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  • Scott Carter Cooper

Broadway Here I Come


On November 9, 2018 I was in New York, midway what had become an annual tradition of seeing theatre. I was seeing King Kong The Musical that night and could not have been more excited. I’ve always had a thing for puppets, and Kong was the King of them all. Standing more than thirty feet in height and requiring a small army of acrobats to operate him, I’d read everything I could about the puppet and the production. My expectations couldn’t have been higher, and for the record my expectations were exceeded. Marvelous piece of theatre.


About three hours before curtain I received a tearful call from my mother. All she said was that she thought she needed to go into a nursing home. I was to discover later that she’d been trapped in her recliner for three days, not having the strength to get out of it. She’d somehow found the strength to call a neighbor, who dialed the phone so that she called me.

That all sounds dramatic. And it was. But it was also somewhat routine. I’ve learned to take a step back from such crises as they’re happening and breakdown the things that need to be done to resolve the situation. So, from New York I managed to get an ambulance to my mother in rural Iowa, talk to doctor, nurses and social workers, and then my mother again to make sure she was all right, and still make the curtain.


I enjoyed the hell out of that show. I sat next to a six-year-old girl who screamed in terror and delight when Kong made his entrance. Sitting in the front row of the balcony, it felt like the animatronic puppet was pitching his performance just to me. I saw eight shows that week, and when I look at the pictures I took from the trip, I remember them all vividly. But I don’t need any prompting when I think of King Kong. I remember that night vividly and will for the rest of my life.

Part of the reason I proactively enjoyed King Kong was because I knew it would be the last time in a long time, perhaps ever, that I’d be in New York to see shows. The phone call from my mother marked a year and a half of going in and out of the nursing home. She bounced back in time for a Christmas visit and she was better than I’d seen her in years. But there was a rapid decline and a return to the nursing home. The second visit culminated in a fight to be released. The nursing home didn’t want to release her, she was adamant. I knew that she’d have to win. A visit from my sister showed a decline in her abilities to take care of herself, and my Christmas visit confirmed it. Finally, just as Covid reared its head, the third and ultimate trip to the nursing home happened. She’s doing much better.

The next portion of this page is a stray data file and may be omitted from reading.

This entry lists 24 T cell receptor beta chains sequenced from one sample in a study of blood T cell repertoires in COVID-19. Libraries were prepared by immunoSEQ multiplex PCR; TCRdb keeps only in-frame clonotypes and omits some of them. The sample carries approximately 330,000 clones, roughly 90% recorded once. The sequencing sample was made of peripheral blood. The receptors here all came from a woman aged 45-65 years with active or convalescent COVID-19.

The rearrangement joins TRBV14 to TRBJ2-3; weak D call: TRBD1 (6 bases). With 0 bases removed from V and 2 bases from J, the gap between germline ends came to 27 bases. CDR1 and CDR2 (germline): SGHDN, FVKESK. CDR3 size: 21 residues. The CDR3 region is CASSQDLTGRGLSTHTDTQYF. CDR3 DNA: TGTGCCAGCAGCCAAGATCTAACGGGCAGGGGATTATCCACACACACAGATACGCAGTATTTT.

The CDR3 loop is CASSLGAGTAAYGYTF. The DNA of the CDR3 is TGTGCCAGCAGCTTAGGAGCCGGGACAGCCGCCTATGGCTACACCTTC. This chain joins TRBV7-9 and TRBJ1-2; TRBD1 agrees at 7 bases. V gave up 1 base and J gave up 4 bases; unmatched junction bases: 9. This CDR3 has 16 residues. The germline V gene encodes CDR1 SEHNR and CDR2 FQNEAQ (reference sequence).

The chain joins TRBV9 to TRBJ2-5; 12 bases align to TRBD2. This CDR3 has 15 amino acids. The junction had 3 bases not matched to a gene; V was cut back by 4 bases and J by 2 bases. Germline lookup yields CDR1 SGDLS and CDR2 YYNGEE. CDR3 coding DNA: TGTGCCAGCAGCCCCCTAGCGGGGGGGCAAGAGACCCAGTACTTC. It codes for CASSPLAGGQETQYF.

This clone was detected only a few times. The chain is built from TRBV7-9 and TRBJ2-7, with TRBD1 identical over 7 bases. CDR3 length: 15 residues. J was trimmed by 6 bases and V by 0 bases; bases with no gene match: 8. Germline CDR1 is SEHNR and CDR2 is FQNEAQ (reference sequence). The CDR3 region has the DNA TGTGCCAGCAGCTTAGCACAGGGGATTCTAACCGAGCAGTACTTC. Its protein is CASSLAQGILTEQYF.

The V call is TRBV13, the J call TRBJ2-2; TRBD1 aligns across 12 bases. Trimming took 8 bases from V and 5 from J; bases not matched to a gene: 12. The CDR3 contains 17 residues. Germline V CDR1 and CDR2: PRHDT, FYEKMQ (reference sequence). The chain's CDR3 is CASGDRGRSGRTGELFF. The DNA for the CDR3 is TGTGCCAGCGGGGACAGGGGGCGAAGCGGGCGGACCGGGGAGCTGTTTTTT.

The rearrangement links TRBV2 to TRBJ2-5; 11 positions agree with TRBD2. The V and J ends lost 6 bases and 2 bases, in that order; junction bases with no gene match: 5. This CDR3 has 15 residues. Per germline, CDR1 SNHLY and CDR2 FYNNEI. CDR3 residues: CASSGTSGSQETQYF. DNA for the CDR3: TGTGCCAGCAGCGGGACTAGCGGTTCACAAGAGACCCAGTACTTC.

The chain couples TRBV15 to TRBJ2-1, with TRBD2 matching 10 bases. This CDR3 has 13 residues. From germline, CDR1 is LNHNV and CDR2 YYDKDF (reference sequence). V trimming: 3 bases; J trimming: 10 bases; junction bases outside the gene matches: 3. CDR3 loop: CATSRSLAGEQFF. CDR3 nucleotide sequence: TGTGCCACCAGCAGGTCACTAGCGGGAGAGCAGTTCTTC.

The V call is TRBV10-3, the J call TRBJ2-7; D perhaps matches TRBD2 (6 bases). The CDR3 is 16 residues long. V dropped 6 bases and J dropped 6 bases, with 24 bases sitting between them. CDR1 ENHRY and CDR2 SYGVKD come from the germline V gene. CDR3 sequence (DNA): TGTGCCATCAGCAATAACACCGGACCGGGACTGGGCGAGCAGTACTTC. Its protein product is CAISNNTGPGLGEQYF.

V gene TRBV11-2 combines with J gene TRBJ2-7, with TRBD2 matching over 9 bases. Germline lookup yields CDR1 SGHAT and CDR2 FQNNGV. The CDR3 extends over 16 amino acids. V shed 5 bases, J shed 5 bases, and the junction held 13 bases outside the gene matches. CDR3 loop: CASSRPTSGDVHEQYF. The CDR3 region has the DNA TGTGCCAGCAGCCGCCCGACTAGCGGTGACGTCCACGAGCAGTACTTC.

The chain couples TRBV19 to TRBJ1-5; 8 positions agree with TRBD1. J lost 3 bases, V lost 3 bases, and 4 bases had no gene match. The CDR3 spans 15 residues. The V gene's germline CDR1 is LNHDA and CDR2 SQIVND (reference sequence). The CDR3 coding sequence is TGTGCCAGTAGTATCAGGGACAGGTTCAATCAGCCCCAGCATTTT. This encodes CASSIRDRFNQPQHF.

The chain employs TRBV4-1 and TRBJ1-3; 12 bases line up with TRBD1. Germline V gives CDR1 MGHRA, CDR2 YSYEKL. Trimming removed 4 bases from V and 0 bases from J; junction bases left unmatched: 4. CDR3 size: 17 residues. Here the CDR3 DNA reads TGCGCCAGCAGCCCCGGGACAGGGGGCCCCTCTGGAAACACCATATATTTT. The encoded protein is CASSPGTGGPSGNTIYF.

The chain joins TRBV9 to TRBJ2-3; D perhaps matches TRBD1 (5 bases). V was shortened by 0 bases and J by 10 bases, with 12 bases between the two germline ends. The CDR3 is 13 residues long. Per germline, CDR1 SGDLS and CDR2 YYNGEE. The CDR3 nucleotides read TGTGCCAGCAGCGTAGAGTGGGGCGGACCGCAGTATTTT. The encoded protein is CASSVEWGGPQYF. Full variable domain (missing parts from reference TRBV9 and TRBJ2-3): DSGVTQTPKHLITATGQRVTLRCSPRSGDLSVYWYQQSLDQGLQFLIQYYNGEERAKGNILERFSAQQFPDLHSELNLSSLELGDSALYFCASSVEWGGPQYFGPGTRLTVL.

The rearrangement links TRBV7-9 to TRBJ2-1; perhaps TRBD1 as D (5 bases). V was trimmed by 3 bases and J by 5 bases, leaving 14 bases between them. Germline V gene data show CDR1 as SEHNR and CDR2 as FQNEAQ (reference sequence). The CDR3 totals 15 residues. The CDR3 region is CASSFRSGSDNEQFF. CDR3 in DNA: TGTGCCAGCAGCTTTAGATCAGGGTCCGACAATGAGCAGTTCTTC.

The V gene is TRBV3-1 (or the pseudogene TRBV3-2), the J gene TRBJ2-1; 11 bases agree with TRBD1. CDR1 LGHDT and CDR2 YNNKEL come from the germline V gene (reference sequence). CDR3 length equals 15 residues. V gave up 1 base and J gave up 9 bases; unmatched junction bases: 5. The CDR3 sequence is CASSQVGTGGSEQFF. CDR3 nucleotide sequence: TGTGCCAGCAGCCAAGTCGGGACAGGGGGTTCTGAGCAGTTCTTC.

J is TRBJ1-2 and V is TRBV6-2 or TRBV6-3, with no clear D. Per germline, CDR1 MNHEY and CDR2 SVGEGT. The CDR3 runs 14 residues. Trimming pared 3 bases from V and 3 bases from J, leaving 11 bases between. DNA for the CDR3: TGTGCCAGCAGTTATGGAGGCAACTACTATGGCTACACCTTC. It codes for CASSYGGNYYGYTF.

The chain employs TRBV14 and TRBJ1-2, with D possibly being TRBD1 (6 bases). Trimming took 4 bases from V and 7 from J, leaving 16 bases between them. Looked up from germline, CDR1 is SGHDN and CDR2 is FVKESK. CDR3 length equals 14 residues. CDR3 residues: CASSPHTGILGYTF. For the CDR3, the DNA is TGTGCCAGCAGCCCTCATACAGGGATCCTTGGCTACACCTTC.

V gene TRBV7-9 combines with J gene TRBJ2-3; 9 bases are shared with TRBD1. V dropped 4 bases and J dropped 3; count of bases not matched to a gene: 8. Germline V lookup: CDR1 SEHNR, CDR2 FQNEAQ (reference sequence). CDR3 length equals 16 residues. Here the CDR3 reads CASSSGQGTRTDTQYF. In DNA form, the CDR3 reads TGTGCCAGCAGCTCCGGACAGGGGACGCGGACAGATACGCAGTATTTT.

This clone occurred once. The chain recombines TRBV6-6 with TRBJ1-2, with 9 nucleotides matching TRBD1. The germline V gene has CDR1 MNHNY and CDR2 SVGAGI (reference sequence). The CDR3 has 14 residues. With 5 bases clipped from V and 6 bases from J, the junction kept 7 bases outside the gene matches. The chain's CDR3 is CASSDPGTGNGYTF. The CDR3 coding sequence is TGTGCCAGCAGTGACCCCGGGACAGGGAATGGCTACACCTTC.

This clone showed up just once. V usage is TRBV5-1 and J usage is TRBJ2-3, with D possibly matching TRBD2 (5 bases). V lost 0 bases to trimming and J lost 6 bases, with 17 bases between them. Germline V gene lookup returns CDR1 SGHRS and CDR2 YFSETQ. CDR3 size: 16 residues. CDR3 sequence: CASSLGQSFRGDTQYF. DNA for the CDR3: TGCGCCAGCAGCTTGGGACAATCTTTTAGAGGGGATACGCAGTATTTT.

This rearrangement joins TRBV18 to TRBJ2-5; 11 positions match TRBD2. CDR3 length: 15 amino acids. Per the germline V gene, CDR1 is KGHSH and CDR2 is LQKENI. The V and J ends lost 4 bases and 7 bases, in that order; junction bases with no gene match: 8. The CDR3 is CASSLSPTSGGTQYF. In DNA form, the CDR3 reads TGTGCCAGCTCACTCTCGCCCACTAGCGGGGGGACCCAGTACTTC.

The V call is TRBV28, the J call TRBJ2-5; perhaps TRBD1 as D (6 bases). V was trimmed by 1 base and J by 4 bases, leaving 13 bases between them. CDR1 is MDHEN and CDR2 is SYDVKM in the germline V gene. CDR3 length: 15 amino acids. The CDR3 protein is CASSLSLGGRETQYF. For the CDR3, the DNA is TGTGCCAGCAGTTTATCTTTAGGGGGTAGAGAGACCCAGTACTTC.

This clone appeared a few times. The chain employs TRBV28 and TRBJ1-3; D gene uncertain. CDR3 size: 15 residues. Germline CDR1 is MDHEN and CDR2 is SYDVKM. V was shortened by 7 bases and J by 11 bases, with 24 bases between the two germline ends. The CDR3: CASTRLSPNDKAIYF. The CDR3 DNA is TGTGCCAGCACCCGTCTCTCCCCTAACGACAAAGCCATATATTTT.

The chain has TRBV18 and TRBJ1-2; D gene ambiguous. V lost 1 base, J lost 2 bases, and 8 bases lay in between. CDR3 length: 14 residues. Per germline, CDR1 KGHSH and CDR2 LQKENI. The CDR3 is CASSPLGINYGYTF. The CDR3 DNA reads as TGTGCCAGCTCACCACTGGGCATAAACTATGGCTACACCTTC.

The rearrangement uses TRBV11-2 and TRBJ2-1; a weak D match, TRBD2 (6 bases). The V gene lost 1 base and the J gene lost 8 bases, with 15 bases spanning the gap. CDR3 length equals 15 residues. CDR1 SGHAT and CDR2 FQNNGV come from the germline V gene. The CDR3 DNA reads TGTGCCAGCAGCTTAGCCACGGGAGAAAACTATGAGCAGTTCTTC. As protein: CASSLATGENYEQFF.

Still, that year and a half is not one I care to repeat. Not a lot of joy. And it culminated with sending my mother off to the one place where people were catching the plague and dying at horrifying numbers. 2019 and 2020 were exhausting.


Still, in Chicago I managed to see and make theatre in some capacity. The last time I set foot in a theatre and watched people make theatre was on March 1, 2020. Chicago Dramatists hosted an evening of impromptu theatre every other week called Playwrights Aloud. Playwrights submitted ten-minutes of material. A slate of pieces was chosen and then on a Sunday night playwrights, directors and actors converged on the Chicago Dramatists site. Directors took scripts. Actors each read a page of dialog and then were sent out so that the directors could cast/trade actors for their pieces. About an hour and a half was set aside for each piece to be rehearsed, and then an on-book performance was given. I love that concept and thoroughly enjoyed each and every night. If I didn’t have a piece going up, I’d take part as an actor. I directed. I loved it.


My last day in the office for my day job was March 7. At that point there was already talk of the pandemic being something more than the flu, and I went home thinking it might be June before we’d go back. And I did go back to the office in June, but only to help in shutting it down for the duration. I’ve been incredibly blessed to have maintained employment throughout. But it has taken its toll.


The day I got my second vaccination felt a little like a childhood Christmas, so as a lark I went out to the travel websites to see what hotel accommodations would run for a week to New York. Reasonable. Then I thought, what if I went over Thanksgiving? Affording a New York trip takes strategic planning. As much as I’d love to go in May or September, a week’s hotel stay in Manhattan during those peak times cost about four times what my monthly mortgage is. Holiday weeks are generally worse. But because this was all just fantasy, what could it hurt to look?


Shockingly, nothing at all. One hundred and forty-five dollars a night during Thanksgiving week. I agonized for about an hour about whether it or not it was too extravagant. My sister is the one who pushed me over the edge. I booked the room. I have an airline credit for the airfare, and an accumulation of Ticketmaster gift cards to take care of the shows. My plan has been to sit tight and not book the flight until Broadway opens back up.

And then as if the angels heard my prayers, news comes that New York will be back in full swing in May, with Broadway expected to be opening in September. And just like that, it felt like the first breath in two years. I’m going to New York!

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